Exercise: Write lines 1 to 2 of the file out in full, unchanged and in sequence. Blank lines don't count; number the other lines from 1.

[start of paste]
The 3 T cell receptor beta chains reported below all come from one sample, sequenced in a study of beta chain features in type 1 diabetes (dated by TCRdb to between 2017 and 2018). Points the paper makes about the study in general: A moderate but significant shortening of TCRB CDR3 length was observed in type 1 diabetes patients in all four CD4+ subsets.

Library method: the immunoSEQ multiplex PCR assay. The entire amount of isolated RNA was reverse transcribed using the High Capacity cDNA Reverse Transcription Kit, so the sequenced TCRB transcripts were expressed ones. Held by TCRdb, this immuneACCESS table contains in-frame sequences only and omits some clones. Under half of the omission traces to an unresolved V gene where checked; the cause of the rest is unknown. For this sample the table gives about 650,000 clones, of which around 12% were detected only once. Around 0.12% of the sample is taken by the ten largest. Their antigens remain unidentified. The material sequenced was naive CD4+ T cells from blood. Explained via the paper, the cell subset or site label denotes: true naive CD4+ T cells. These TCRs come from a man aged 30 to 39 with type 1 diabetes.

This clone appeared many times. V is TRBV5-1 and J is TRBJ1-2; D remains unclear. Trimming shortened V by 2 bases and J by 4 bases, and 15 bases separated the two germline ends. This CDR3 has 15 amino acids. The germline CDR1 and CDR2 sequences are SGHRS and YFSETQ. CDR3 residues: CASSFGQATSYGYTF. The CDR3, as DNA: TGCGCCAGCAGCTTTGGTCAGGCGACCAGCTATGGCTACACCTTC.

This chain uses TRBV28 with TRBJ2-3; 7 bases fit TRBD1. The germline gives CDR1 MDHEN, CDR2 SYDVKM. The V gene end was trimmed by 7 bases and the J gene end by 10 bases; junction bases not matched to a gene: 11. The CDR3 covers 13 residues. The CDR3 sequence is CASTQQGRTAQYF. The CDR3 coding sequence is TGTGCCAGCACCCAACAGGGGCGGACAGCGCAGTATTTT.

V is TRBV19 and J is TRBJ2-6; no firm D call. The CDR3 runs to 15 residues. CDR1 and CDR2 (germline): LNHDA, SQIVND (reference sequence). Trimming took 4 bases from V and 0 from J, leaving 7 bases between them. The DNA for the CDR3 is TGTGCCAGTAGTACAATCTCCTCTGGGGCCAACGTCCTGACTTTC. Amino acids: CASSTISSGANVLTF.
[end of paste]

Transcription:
The 3 T cell receptor beta chains reported below all come from one sample, sequenced in a study of beta chain features in type 1 diabetes (dated by TCRdb to between 2017 and 2018). Points the paper makes about the study in general: A moderate but significant shortening of TCRB CDR3 length was observed in type 1 diabetes patients in all four CD4+ subsets.

Library method: the immunoSEQ multiplex PCR assay. The entire amount of isolated RNA was reverse transcribed using the High Capacity cDNA Reverse Transcription Kit, so the sequenced TCRB transcripts were expressed ones. Held by TCRdb, this immuneACCESS table contains in-frame sequences only and omits some clones. Under half of the omission traces to an unresolved V gene where checked; the cause of the rest is unknown. For this sample the table gives about 650,000 clones, of which around 12% were detected only once. Around 0.12% of the sample is taken by the ten largest. Their antigens remain unidentified. The material sequenced was naive CD4+ T cells from blood. Explained via the paper, the cell subset or site label denotes: true naive CD4+ T cells. These TCRs come from a man aged 30 to 39 with type 1 diabetes.